Sex and drugs and beans on toast
Backstage anecdotes ranged from mythic to mundane – while Lily Allen set the record straight, says Helen Brown
August marked the 50th anniversary of Led Zeppelin’s first rehearsal, in a tiny room in London’s Chinatown. With the amps nearly falling on them, the musical chemistry felt, to the band’s Satanically inclined guitarist,
“like a thunderbolt, a lightning flash – boosh!”, according to Chris Salewicz’s
(HarperCollins £20). In the afterglow of that first sonic communion, Page served his new bandmates beans on toast and (though already a wealthy man) diligently collected from each of them the few pence the food cost. Frontman Robert Plant looked on in approval. (The wailer from Wolverhampton had trained as an accountant.)
Although less forensic than Barney Hoskyns in 2012’s Trampled Under Foot: The Power & Excess of Led Zeppelin, Salewicz is an insightful guide to Page’s prodigious musicianship and offers fewer excuses than many biographers for his subject’s misuse of drugs, occult blarney and underage groupies – although these details are hard to square with Salewicz’s fawning conclusion that Page is now “the greatest national treasure of British popular music”.
Respecters of decency may also take issue with Mark Blake’s subtitular claim for Peter Grant as “Rock’s Greatest Manager” in
(Constable, £20). The former wrestler used threats and repeated violence to ensure Led Zeppelin got the big billing and bigger bucks that their cocaine-fuelled egos required. When Zeppelin played the Knebworth Festival in 1979, he hired photographer Neal Preston to capture the size of the crowd and successfully extracted more money from the organisers, who’d claimed a smaller headcount.
Many of Preston’s atmospheric photographs appear in the lush coffee table volume
(Reel Art Press £49.95) – although, post #MeToo, the lens is trained firmly on those heady stage shows, not the offstage bacchanalia.
Inevitably, the members of Led Zeppelin swagger or stagger across the pages of many of this year’s books. We find the young, fractious and insecure Eric Clapton being shown up as musically inferior to the cello bow-wielding Page in the early pages of Philip Norman’s solid and sad
(Weidenfeld & Nicolson, £25).
By the time Page wanders into a charity gig in 1983, he’s so wrecked that he’s playing the top neck of his famous double-necked guitar with one hand and the lower neck with the other, according to Kenney Jones’s affable
£20). A founding member of Small Faces, the drummer went on to replace wild stickman Keith Moon in The Who after Moon’s death, at 32, in 1978. But The Who’s frontman, Roger Daltrey, felt Jones “watered down the energy” of the band. His frank, In Fifties Paris, de Beauvoir and Sartre, Picasso and Giacometti (and other greats) chatted in the same few cafés. Poirier brings their scene to life. (Bloomsbury) if not especially insightful, memoir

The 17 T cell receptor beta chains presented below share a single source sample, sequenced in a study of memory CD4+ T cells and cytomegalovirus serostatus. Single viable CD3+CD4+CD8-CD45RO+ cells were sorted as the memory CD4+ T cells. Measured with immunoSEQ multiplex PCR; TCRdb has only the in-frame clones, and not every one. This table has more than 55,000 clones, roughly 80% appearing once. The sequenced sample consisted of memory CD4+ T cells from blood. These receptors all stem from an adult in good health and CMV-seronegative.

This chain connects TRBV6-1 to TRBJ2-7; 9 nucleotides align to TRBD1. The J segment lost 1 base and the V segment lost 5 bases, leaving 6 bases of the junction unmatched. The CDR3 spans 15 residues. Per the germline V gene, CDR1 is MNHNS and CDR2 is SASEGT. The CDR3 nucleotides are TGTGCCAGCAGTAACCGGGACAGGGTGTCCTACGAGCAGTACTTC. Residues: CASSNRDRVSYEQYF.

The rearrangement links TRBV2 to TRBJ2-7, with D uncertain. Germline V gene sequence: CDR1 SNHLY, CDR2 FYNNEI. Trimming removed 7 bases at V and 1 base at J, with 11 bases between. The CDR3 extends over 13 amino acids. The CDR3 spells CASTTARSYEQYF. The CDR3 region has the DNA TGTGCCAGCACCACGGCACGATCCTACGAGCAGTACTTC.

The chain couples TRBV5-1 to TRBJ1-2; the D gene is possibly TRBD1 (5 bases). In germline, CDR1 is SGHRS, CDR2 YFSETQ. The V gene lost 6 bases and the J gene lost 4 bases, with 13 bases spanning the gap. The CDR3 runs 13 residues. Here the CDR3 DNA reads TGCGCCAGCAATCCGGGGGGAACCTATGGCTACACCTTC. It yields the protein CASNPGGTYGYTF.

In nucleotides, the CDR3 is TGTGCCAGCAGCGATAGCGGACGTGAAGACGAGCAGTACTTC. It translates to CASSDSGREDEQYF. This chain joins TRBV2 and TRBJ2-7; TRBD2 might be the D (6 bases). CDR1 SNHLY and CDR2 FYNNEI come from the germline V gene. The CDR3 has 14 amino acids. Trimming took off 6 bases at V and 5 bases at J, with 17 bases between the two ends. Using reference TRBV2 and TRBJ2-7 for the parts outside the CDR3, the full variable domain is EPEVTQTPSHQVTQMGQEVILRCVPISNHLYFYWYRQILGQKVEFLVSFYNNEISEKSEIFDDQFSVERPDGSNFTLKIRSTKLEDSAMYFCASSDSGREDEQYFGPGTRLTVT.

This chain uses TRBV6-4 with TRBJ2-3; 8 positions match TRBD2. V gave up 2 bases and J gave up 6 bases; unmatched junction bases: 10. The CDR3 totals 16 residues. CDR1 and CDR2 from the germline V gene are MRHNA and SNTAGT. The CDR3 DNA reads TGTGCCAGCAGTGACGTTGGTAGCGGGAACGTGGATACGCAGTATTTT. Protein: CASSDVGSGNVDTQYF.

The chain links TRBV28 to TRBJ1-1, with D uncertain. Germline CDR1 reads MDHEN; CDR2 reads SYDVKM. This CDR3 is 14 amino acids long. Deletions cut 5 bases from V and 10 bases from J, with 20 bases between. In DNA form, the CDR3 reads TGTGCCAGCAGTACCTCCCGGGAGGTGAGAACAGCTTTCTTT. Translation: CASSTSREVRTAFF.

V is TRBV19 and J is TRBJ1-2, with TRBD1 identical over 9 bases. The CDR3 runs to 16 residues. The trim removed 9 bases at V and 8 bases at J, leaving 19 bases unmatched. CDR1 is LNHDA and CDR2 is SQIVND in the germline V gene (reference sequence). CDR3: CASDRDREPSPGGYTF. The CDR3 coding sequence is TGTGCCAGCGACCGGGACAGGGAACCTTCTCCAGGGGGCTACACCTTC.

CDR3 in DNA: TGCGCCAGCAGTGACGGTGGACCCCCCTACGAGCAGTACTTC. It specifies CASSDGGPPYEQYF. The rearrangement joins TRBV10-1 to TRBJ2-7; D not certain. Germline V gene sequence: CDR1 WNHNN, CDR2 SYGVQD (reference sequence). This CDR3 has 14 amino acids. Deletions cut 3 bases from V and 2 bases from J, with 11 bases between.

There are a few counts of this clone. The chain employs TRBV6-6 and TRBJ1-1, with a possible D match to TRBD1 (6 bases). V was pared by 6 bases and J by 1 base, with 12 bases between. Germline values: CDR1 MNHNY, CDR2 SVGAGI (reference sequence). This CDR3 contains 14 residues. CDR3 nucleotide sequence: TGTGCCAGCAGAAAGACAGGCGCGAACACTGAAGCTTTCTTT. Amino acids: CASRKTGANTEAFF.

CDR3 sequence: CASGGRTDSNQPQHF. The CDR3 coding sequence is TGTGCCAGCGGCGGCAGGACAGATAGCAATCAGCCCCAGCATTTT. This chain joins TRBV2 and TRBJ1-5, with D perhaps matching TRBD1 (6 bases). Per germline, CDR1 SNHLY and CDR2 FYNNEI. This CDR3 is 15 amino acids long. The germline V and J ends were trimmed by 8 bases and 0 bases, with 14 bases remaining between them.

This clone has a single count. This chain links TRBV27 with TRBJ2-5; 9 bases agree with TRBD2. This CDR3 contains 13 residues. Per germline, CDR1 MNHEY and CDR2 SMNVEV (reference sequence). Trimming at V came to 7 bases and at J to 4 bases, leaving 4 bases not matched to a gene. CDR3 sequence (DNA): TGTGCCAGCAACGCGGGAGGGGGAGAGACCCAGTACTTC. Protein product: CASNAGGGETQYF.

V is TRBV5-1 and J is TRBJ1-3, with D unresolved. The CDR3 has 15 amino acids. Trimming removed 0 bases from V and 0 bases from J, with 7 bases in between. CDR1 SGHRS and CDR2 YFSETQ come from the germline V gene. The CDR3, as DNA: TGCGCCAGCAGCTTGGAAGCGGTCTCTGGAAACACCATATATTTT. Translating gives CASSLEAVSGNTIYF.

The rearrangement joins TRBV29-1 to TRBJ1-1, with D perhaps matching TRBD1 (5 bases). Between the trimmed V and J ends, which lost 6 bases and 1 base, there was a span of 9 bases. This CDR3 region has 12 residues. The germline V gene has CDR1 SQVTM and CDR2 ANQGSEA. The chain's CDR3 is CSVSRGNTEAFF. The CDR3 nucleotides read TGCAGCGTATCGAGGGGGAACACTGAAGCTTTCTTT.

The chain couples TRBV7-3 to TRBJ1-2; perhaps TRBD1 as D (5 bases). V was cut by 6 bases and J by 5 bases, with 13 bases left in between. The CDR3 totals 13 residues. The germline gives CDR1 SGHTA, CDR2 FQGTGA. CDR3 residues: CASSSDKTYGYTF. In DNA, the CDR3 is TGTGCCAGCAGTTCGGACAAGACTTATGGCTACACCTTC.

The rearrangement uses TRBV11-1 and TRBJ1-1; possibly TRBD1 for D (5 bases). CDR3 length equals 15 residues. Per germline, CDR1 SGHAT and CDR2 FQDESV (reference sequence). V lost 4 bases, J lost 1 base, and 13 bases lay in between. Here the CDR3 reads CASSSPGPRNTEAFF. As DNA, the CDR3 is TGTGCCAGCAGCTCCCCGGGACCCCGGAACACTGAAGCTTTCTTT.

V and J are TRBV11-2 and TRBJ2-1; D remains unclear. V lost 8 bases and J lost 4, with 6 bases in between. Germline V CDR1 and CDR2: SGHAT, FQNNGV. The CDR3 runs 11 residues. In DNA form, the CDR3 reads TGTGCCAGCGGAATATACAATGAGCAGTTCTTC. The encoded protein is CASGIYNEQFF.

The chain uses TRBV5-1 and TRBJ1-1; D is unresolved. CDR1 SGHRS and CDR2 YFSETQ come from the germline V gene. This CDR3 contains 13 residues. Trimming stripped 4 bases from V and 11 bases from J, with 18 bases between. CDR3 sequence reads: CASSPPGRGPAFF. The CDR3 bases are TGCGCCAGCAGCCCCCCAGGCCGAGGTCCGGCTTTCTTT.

(Henry Holt, £20) finds Daltrey settling scores with both the titular headmaster (who told him he’d never amount to anything) and guitarist Pete Townshend (who One of the year’s best spy thrillers combines a wartime SOE operation with a presentday murder case linked to the French Resistance. (Bantam) once described the band as “three geniuses and a frontman”). He also reveals that Townshend’s signature guitar-smashing began by accident when he got his instrument stuck in a pub ceiling: “The place went quiet. Some girls sniggered.”
As an antidote to all the drugfuelled destruction, I recommend both Brett Anderson’s elegant
(Little, Brown, £16.99) – in which the Suede frontman looks back on his pre-fame days as “a snotty, sniffy, slightly maudlin sort of boy raised on salad cream and milky tea”
– and the reissue of Ian Hunter’s 1974
(Omnibus £18.99). Knowingly Pooterish, it was written as Mott the Hoople toured the US. The glam frontman pines for his wife, delights in freshly squeezed orange juice and attempts to sneak into Graceland to meet Elvis.
Back in 1965, John Lennon had sneered that an encounter with the King was “like meeting Engelbert Humperdinck,” according to Ray Connolly’s excellent
(Weidenfeld & Nicolson £20). Paul Simon, on the other hand, was adamant: “I wanted to be Elvis,” he told his official biographer Robert Hilburn, who conducted 100 hours of interviews for his polite
(Simon & Schuster £20). But just 5ft 2in tall
Jimmy Page Bring It On Home by Led Zeppelin Led Zeppelin Slowhand: The Life and Music of Eric Clapton Let the Good Times Roll by Agnès Poirier Thanks a Lot Mr Kibblewhite by Manda Scott Black Mornings Diary of a Rock ’n’ Roll Star Being John Lennon: A Restless Life Simon: The Life by Miles Goslett Paul by Caroline Slocock Coal
Goslett’s well-researched book about the death in 2003 of the weapons expert Dr David Kelly raises troubling questions about abuse of process. (Head of Zeus) Slocock was Margaret Thatcher’s private secretary for her last 18 months in office, and gives a rivetingly fresh portrait of life behind the scenes. (Biteback)